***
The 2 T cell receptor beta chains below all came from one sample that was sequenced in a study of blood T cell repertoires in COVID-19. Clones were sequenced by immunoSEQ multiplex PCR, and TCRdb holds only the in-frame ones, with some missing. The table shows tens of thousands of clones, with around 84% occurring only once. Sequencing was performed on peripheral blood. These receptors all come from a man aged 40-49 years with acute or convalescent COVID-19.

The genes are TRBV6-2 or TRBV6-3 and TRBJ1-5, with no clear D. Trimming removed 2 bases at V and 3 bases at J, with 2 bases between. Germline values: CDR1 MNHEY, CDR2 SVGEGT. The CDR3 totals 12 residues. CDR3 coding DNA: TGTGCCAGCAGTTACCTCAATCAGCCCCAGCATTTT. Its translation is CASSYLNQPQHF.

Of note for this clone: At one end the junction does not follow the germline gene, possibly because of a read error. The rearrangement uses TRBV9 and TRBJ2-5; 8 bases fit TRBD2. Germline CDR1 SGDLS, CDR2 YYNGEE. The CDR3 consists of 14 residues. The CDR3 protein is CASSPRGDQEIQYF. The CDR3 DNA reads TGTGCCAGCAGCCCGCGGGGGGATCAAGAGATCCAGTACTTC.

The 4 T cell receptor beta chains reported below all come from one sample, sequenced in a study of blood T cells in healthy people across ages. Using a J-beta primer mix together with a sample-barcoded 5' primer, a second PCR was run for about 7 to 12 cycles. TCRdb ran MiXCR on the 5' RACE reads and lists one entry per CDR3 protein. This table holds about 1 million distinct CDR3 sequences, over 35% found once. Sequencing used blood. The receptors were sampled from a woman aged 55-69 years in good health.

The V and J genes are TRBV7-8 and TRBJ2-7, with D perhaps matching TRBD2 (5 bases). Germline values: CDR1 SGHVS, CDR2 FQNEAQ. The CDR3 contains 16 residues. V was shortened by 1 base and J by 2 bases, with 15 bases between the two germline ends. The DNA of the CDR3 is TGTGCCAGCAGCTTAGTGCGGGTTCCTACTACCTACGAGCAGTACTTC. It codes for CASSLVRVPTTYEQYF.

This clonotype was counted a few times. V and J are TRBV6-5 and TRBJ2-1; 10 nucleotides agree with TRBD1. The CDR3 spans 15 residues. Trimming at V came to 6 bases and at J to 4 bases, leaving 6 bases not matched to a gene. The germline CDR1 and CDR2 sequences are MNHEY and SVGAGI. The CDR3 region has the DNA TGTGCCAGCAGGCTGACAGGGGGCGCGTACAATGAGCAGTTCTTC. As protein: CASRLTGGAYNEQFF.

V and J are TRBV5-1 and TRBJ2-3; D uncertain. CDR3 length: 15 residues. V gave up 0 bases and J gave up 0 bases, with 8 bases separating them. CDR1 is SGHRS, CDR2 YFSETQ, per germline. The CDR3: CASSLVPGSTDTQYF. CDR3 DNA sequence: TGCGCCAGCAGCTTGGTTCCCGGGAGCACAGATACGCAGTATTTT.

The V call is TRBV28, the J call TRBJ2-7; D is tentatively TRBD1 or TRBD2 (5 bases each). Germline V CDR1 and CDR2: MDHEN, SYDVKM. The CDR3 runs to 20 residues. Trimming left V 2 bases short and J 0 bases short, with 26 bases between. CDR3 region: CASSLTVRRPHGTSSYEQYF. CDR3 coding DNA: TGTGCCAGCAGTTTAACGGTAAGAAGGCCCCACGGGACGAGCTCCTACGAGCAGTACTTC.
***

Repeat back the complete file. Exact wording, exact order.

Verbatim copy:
The 2 T cell receptor beta chains below all came from one sample that was sequenced in a study of blood T cell repertoires in COVID-19. Clones were sequenced by immunoSEQ multiplex PCR, and TCRdb holds only the in-frame ones, with some missing. The table shows tens of thousands of clones, with around 84% occurring only once. Sequencing was performed on peripheral blood. These receptors all come from a man aged 40-49 years with acute or convalescent COVID-19.

The genes are TRBV6-2 or TRBV6-3 and TRBJ1-5, with no clear D. Trimming removed 2 bases at V and 3 bases at J, with 2 bases between. Germline values: CDR1 MNHEY, CDR2 SVGEGT. The CDR3 totals 12 residues. CDR3 coding DNA: TGTGCCAGCAGTTACCTCAATCAGCCCCAGCATTTT. Its translation is CASSYLNQPQHF.

Of note for this clone: At one end the junction does not follow the germline gene, possibly because of a read error. The rearrangement uses TRBV9 and TRBJ2-5; 8 bases fit TRBD2. Germline CDR1 SGDLS, CDR2 YYNGEE. The CDR3 consists of 14 residues. The CDR3 protein is CASSPRGDQEIQYF. The CDR3 DNA reads TGTGCCAGCAGCCCGCGGGGGGATCAAGAGATCCAGTACTTC.

The 4 T cell receptor beta chains reported below all come from one sample, sequenced in a study of blood T cells in healthy people across ages. Using a J-beta primer mix together with a sample-barcoded 5' primer, a second PCR was run for about 7 to 12 cycles. TCRdb ran MiXCR on the 5' RACE reads and lists one entry per CDR3 protein. This table holds about 1 million distinct CDR3 sequences, over 35% found once. Sequencing used blood. The receptors were sampled from a woman aged 55-69 years in good health.

The V and J genes are TRBV7-8 and TRBJ2-7, with D perhaps matching TRBD2 (5 bases). Germline values: CDR1 SGHVS, CDR2 FQNEAQ. The CDR3 contains 16 residues. V was shortened by 1 base and J by 2 bases, with 15 bases between the two germline ends. The DNA of the CDR3 is TGTGCCAGCAGCTTAGTGCGGGTTCCTACTACCTACGAGCAGTACTTC. It codes for CASSLVRVPTTYEQYF.

This clonotype was counted a few times. V and J are TRBV6-5 and TRBJ2-1; 10 nucleotides agree with TRBD1. The CDR3 spans 15 residues. Trimming at V came to 6 bases and at J to 4 bases, leaving 6 bases not matched to a gene. The germline CDR1 and CDR2 sequences are MNHEY and SVGAGI. The CDR3 region has the DNA TGTGCCAGCAGGCTGACAGGGGGCGCGTACAATGAGCAGTTCTTC. As protein: CASRLTGGAYNEQFF.

V and J are TRBV5-1 and TRBJ2-3; D uncertain. CDR3 length: 15 residues. V gave up 0 bases and J gave up 0 bases, with 8 bases separating them. CDR1 is SGHRS, CDR2 YFSETQ, per germline. The CDR3: CASSLVPGSTDTQYF. CDR3 DNA sequence: TGCGCCAGCAGCTTGGTTCCCGGGAGCACAGATACGCAGTATTTT.

The V call is TRBV28, the J call TRBJ2-7; D is tentatively TRBD1 or TRBD2 (5 bases each). Germline V CDR1 and CDR2: MDHEN, SYDVKM. The CDR3 runs to 20 residues. Trimming left V 2 bases short and J 0 bases short, with 26 bases between. CDR3 region: CASSLTVRRPHGTSSYEQYF. CDR3 coding DNA: TGTGCCAGCAGTTTAACGGTAAGAAGGCCCCACGGGACGAGCTCCTACGAGCAGTACTTC.